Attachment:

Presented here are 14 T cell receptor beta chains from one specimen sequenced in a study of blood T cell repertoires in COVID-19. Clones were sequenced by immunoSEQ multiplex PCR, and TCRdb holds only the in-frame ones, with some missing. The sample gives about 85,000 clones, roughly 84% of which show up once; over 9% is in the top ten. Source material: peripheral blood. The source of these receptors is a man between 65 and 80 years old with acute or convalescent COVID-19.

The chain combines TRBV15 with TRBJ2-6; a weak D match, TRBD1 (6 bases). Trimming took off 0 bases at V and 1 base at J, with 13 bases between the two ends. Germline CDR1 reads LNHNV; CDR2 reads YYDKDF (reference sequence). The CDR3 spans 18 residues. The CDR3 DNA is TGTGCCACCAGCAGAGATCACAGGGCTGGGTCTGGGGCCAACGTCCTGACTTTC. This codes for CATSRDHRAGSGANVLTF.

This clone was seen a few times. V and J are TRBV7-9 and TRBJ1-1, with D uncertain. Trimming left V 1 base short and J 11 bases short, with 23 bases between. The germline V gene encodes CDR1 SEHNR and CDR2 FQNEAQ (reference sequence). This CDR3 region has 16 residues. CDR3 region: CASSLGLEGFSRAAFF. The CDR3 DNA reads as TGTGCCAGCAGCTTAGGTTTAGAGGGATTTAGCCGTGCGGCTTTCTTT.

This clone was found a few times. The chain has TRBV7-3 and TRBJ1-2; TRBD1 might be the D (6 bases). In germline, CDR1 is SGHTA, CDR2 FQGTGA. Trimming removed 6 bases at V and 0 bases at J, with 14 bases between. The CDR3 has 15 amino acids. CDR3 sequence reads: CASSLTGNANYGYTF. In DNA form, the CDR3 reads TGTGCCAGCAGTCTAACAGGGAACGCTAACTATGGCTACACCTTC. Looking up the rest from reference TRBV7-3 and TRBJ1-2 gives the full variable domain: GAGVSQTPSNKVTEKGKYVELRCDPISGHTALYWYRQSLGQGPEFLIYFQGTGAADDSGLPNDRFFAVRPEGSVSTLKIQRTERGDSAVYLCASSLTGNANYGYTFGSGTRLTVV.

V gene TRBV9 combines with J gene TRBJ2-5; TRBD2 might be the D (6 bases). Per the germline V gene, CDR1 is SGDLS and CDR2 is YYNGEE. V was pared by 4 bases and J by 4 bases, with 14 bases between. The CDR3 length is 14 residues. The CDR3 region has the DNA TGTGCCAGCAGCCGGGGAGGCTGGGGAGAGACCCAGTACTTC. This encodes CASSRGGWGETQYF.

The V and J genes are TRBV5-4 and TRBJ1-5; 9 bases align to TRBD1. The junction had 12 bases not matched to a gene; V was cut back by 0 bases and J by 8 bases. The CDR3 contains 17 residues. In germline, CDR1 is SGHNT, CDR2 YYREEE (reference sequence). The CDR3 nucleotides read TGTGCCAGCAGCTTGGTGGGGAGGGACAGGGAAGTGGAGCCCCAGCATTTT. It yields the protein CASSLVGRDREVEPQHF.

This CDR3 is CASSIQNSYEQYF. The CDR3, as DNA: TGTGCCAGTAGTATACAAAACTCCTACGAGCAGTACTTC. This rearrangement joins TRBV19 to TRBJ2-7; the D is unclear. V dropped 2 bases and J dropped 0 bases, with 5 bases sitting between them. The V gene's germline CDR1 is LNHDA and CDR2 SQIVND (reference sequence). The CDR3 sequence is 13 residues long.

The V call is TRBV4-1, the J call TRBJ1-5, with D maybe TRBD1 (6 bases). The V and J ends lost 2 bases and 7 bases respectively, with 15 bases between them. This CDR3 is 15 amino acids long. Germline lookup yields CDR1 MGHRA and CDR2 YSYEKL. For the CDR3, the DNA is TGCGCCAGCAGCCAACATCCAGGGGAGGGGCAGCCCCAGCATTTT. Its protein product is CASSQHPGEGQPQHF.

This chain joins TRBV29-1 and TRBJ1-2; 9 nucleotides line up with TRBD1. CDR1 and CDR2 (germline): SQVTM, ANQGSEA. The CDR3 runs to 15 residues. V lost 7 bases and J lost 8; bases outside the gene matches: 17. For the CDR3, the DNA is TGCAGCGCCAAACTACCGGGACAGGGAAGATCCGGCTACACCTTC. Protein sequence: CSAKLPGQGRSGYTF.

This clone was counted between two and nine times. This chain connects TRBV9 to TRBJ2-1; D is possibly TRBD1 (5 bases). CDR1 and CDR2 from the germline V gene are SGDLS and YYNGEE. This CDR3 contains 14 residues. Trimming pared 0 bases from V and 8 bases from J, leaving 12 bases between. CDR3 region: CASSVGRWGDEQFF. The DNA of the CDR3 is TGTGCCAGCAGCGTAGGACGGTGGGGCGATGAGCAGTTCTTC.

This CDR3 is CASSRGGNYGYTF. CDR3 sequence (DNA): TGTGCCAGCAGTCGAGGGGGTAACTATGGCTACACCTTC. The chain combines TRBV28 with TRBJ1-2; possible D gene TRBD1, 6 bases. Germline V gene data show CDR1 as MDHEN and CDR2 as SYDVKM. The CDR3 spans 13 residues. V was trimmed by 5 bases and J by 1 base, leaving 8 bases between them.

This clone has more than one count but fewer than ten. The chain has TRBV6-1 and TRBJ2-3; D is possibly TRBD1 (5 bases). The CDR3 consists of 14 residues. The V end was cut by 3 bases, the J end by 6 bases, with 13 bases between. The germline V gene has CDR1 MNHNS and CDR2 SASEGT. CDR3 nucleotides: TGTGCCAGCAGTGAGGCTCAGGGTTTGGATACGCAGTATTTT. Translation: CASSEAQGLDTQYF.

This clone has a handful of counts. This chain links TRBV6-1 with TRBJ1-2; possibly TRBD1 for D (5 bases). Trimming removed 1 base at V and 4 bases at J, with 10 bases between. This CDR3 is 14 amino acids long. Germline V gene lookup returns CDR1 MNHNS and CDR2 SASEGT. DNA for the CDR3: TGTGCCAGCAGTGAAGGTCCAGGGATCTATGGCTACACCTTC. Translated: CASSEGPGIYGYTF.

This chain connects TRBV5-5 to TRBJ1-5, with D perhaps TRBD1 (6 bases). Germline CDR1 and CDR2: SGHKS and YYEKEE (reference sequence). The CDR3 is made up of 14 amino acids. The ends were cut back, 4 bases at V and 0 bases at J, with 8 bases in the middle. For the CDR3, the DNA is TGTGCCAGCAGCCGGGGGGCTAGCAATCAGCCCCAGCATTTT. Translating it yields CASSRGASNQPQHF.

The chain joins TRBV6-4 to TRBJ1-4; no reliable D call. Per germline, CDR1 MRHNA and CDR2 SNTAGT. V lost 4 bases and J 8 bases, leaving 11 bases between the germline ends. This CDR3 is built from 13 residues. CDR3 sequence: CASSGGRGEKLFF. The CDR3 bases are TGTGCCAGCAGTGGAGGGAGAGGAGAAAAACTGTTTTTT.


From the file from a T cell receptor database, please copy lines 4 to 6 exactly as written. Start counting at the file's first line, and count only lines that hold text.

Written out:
This clone was found a few times. The chain has TRBV7-3 and TRBJ1-2; TRBD1 might be the D (6 bases). In germline, CDR1 is SGHTA, CDR2 FQGTGA. Trimming removed 6 bases at V and 0 bases at J, with 14 bases between. The CDR3 has 15 amino acids. CDR3 sequence reads: CASSLTGNANYGYTF. In DNA form, the CDR3 reads TGTGCCAGCAGTCTAACAGGGAACGCTAACTATGGCTACACCTTC. Looking up the rest from reference TRBV7-3 and TRBJ1-2 gives the full variable domain: GAGVSQTPSNKVTEKGKYVELRCDPISGHTALYWYRQSLGQGPEFLIYFQGTGAADDSGLPNDRFFAVRPEGSVSTLKIQRTERGDSAVYLCASSLTGNANYGYTFGSGTRLTVV.

V gene TRBV9 combines with J gene TRBJ2-5; TRBD2 might be the D (6 bases). Per the germline V gene, CDR1 is SGDLS and CDR2 is YYNGEE. V was pared by 4 bases and J by 4 bases, with 14 bases between. The CDR3 length is 14 residues. The CDR3 region has the DNA TGTGCCAGCAGCCGGGGAGGCTGGGGAGAGACCCAGTACTTC. This encodes CASSRGGWGETQYF.

The V and J genes are TRBV5-4 and TRBJ1-5; 9 bases align to TRBD1. The junction had 12 bases not matched to a gene; V was cut back by 0 bases and J by 8 bases. The CDR3 contains 17 residues. In germline, CDR1 is SGHNT, CDR2 YYREEE (reference sequence). The CDR3 nucleotides read TGTGCCAGCAGCTTGGTGGGGAGGGACAGGGAAGTGGAGCCCCAGCATTTT. It yields the protein CASSLVGRDREVEPQHF.